Degenhardt, L. ; Saha, S. ; Lim, C.C.W. ; Aguilar-Gaxiola, S. ; Al-Hamzawi, A. ; Alonso, J. ; Andrade, L.H. ; Bromet, E.J. ; Bruffaerts, R. ; Caldas-de-Almeida, J.M. ; de Girolamo, G. ; Florescu, S. ; Gureje, O. ; Haro, J.M. ; Karam, G. ; Karam, G. ; Kovess-Masfety, V. ; Lee, S. ; Lepine, J.-P. ; Makanjuola, V. ; Medina-Mora, M.E. ; Mneimneh, Z. ; Navarro-Mateu, F. ; Piazza, M. ; Posada-Villa, J. ; Sampson, N.A. ; Scott, K.M. ; Stagnaro, J.C. ; Ten Have, M. ; Kendler, K.S. ; Kessler, R.C. ; McGrath, J.J. ; Collaborators, on behalf of the WHO World Mental Health Survey. / The associations between psychotic experiences and substance use and substance use disorders: findings from the World Health Organization World Mental Health surveys. In: Addiction. 2018 ; Vol. 113, No. 5. pp. 924-934.
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title = "The associations between psychotic experiences and substance use and substance use disorders: findings from the World Health Organization World Mental Health surveys",
abstract = "Background and aims: Prior research has found bidirectional associations between psychotic experiences (PEs) and selected substance use disorders. We aimed to extend this research by examining the bidirectional association between PEs and various types of substance use (SU) and substance use disorders (SUDs), and the influence of antecedent mental disorders on these associations. Design, setting, participants and measurements: We used data from the World Health Organization World Mental Health surveys. A total of 30 902 adult respondents across 18 countries were assessed for (a) six types of life-time PEs, (b) a range of types of SU and DSM-IV SUDs and (c) mental disorders using the Composite International Diagnostic Interview. Discrete-time survival analyses based on retrospective age-at-onset reports examined the bidirectional associations between PEs and SU/SUDs controlling for antecedent mental disorders. Findings: After adjusting for demographics, comorbid SU/SUDs and antecedent mental disorders, those with prior alcohol use disorders [odds ratio (OR) = 1.6, 95{\%} confidence interval (CI) = 1.2–2.0], extra-medical prescription drug use (OR = 1.5, 95{\%} CI = 1.1–1.9), alcohol use (OR = 1.4, 95{\%} CI = 1.1–1.7) and tobacco use (OR = 1.3, 95{\%} CI = 1.0–1.8) had increased odds of subsequent first onset of PEs. In contrast, those with temporally prior PEs had increased odds of subsequent onset of tobacco use (OR = 1.5, 95{\%} CI = 1.2–1.9), alcohol use (OR = 1.3, 95{\%} CI = 1.1–1.6) or cannabis use (OR = 1.3, 95{\%} CI = 1.0–1.5) as well as of all substance use disorders (ORs ranged between 1.4 and 1.5). There was a dose response relationship between both count and frequency of PEs and increased subsequent odds of selected SU/SUDs. Conclusions: Associations between psychotic experiences (PEs) and substance use/substance use disorders (SU/SUDs) are often bidirectional, but not all types of SU/SUDs are associated with PEs. These findings suggest that it is important to be aware of the presence of PEs within those with SUDs or at risk of SUDs, given the plausibility that they may each impact upon the other. {\circledC} 2017 Society for the Study of Addiction",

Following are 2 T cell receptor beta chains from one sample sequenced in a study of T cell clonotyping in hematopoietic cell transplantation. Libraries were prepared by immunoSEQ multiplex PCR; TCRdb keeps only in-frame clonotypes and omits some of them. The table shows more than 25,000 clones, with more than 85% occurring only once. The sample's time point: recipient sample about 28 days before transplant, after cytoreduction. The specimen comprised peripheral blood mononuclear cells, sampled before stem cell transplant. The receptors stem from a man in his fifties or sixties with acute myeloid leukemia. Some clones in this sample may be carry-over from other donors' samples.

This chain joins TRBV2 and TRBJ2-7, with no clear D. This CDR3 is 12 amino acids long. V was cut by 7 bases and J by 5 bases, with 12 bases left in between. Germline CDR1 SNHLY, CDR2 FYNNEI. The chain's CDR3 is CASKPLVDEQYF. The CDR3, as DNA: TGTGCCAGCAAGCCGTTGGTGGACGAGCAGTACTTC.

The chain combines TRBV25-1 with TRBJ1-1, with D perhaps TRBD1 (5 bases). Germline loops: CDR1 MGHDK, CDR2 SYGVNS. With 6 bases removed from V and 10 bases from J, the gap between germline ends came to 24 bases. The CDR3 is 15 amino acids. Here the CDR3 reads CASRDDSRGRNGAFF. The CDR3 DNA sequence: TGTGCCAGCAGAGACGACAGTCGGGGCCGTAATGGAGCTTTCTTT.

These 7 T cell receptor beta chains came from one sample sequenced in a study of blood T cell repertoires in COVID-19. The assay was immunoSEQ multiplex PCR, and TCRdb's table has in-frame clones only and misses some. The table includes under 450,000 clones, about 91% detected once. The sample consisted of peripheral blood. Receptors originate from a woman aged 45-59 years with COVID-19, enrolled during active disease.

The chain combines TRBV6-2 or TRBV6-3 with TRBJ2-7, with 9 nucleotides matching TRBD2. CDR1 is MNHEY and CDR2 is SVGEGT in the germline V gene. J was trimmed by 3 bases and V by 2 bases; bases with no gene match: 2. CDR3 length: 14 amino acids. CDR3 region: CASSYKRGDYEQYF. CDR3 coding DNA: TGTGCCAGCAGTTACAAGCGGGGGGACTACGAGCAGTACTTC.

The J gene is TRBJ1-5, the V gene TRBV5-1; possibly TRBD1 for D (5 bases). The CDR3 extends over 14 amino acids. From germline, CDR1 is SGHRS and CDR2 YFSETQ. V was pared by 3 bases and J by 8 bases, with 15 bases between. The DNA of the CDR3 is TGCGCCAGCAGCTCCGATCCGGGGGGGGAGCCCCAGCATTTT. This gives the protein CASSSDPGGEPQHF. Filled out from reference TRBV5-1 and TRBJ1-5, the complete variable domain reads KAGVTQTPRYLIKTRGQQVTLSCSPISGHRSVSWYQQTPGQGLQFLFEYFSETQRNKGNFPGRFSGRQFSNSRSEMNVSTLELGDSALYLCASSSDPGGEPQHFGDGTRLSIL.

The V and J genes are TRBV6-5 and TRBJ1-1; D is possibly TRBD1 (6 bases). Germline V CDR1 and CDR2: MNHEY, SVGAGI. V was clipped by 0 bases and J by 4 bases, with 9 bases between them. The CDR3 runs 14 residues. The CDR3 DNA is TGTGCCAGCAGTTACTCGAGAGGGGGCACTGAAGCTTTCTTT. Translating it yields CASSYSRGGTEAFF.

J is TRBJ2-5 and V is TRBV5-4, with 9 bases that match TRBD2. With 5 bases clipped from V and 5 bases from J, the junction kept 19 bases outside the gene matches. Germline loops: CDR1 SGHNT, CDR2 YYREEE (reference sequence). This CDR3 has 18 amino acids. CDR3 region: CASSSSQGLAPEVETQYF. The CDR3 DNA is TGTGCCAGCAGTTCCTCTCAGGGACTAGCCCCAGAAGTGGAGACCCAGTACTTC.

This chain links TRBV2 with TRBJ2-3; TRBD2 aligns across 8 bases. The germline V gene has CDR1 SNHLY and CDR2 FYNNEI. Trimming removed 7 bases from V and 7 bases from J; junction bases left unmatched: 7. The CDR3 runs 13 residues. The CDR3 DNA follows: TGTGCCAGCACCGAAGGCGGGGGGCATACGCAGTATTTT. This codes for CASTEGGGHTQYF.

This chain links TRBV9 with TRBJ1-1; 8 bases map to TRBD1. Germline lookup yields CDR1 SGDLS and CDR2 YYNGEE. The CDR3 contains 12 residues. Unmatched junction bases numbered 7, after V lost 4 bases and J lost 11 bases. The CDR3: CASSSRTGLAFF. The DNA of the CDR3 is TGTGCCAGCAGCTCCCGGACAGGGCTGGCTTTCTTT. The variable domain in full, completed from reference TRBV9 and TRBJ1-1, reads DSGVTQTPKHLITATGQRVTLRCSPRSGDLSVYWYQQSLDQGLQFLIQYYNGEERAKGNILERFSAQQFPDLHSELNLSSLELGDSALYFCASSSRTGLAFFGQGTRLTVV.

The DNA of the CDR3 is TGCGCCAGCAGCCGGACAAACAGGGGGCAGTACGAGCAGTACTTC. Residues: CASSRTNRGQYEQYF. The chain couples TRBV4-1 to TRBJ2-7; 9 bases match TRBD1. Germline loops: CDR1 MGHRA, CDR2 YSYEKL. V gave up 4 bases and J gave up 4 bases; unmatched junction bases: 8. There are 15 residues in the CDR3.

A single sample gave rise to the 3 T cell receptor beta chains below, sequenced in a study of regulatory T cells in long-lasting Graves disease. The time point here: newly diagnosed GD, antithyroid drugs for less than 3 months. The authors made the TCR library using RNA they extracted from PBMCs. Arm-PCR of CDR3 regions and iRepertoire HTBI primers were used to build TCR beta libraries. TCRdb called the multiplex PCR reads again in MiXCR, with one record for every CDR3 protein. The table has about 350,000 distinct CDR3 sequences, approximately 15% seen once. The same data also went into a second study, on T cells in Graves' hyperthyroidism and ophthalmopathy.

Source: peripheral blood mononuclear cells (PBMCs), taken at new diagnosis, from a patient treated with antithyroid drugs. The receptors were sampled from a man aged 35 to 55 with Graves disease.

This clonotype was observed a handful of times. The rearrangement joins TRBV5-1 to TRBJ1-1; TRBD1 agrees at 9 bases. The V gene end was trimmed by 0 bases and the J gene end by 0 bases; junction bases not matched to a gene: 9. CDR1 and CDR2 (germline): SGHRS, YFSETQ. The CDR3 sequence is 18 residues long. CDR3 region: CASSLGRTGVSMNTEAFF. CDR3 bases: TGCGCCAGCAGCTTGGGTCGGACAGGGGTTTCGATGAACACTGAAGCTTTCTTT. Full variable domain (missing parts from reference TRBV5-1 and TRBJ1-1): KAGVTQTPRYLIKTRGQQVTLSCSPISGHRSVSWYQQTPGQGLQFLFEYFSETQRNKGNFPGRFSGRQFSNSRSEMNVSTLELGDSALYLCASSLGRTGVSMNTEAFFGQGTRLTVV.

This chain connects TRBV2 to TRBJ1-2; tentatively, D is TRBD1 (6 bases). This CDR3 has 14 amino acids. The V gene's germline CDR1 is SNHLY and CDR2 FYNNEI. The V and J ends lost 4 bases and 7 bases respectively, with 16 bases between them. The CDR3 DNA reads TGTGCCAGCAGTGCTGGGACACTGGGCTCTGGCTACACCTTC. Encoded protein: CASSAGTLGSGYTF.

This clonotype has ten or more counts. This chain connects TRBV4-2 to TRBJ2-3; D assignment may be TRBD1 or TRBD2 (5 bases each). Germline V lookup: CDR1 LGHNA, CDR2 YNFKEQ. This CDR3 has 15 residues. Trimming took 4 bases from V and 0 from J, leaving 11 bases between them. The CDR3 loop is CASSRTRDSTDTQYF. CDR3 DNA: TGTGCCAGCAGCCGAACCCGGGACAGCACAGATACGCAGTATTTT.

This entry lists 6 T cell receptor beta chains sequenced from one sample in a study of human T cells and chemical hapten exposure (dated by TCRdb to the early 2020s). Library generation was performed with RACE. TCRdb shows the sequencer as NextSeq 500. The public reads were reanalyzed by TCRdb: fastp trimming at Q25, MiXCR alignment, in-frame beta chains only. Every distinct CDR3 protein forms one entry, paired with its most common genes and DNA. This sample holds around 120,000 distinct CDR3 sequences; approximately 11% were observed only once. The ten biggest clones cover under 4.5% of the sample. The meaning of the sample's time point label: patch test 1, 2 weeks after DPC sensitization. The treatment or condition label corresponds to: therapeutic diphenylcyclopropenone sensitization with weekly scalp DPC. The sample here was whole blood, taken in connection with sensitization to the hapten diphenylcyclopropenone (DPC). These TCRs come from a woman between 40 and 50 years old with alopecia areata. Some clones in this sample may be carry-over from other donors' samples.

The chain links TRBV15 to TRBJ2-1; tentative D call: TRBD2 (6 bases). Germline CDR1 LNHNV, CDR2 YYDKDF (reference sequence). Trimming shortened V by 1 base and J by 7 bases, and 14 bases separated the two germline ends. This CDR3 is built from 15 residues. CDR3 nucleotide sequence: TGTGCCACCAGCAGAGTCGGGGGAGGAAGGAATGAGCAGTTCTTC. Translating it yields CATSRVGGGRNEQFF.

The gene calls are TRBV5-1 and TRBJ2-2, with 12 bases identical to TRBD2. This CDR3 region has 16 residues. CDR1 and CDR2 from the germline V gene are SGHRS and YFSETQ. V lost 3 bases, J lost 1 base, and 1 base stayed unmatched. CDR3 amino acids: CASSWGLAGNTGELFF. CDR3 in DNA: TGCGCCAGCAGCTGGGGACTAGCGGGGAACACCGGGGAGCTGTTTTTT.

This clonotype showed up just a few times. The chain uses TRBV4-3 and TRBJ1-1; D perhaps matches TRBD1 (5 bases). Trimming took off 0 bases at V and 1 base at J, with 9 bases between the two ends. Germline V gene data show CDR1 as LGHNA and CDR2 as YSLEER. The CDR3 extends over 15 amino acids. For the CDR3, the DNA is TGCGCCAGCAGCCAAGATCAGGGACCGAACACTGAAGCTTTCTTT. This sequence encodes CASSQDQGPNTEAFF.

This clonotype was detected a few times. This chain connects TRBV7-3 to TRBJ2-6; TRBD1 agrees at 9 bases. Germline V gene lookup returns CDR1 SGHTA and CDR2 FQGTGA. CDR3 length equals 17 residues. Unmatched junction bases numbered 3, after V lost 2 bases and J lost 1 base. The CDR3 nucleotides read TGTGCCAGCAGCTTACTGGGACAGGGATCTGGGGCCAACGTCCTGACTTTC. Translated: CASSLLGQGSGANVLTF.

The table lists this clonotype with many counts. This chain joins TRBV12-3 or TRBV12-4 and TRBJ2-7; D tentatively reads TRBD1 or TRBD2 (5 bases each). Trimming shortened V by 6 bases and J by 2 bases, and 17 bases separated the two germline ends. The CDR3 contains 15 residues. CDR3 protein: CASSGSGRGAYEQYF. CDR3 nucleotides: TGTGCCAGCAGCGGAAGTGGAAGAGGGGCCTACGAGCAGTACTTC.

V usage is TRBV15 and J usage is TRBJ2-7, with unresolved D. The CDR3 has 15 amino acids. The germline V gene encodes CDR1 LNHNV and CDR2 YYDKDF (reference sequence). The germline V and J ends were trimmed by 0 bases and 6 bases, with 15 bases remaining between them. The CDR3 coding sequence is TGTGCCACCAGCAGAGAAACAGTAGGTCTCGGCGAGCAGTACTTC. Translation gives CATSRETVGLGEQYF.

author = "L. Degenhardt and S. Saha and C.C.W. Lim and S. Aguilar-Gaxiola and A. Al-Hamzawi and J. Alonso and L.H. Andrade and E.J. Bromet and R. Bruffaerts and J.M. Caldas-de-Almeida and {de Girolamo}, G. and S. Florescu and O. Gureje and J.M. Haro and G. Karam and G. Karam and V. Kovess-Masfety and S. Lee and J.-P. Lepine and V. Makanjuola and M.E. Medina-Mora and Z. Mneimneh and F. Navarro-Mateu and M. Piazza and J. Posada-Villa and N.A. Sampson and K.M. Scott and J.C. Stagnaro and {Ten Have}, M. and K.S. Kendler and R.C. Kessler and J.J. McGrath and Collaborators, {on behalf of the WHO World Mental Health Survey}",
note = "Cited By :3 Export Date: 30 January 2019 CODEN: ADICE Correspondence Address: McGrath, J.J.; Queensland Centre for Mental Health Research, and Queensland Brain Institute, University of QueenslandAustralia; email: j.mcgrath@uq.edu.au",
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TY - JOUR

T1 - The associations between psychotic experiences and substance use and substance use disorders: findings from the World Health Organization World Mental Health surveys

AU - Degenhardt, L.

AU - Saha, S.

AU - Lim, C.C.W.

AU - Aguilar-Gaxiola, S.

AU - Al-Hamzawi, A.

AU - Alonso, J.

AU - Andrade, L.H.

AU - Bromet, E.J.

AU - Bruffaerts, R.

AU - Caldas-de-Almeida, J.M.

AU - de Girolamo, G.

AU - Florescu, S.

AU - Gureje, O.

AU - Haro, J.M.

AU - Karam, G.

AU - Karam, G.

AU - Kovess-Masfety, V.

AU - Lee, S.

AU - Lepine, J.-P.

AU - Makanjuola, V.

AU - Medina-Mora, M.E.

AU - Mneimneh, Z.

AU - Navarro-Mateu, F.

AU - Piazza, M.

AU - Posada-Villa, J.

AU - Sampson, N.A.

AU - Scott, K.M.

AU - Stagnaro, J.C.

AU - Ten Have, M.

AU - Kendler, K.S.

AU - Kessler, R.C.

AU - McGrath, J.J.

AU - Collaborators, on behalf of the WHO World Mental Health Survey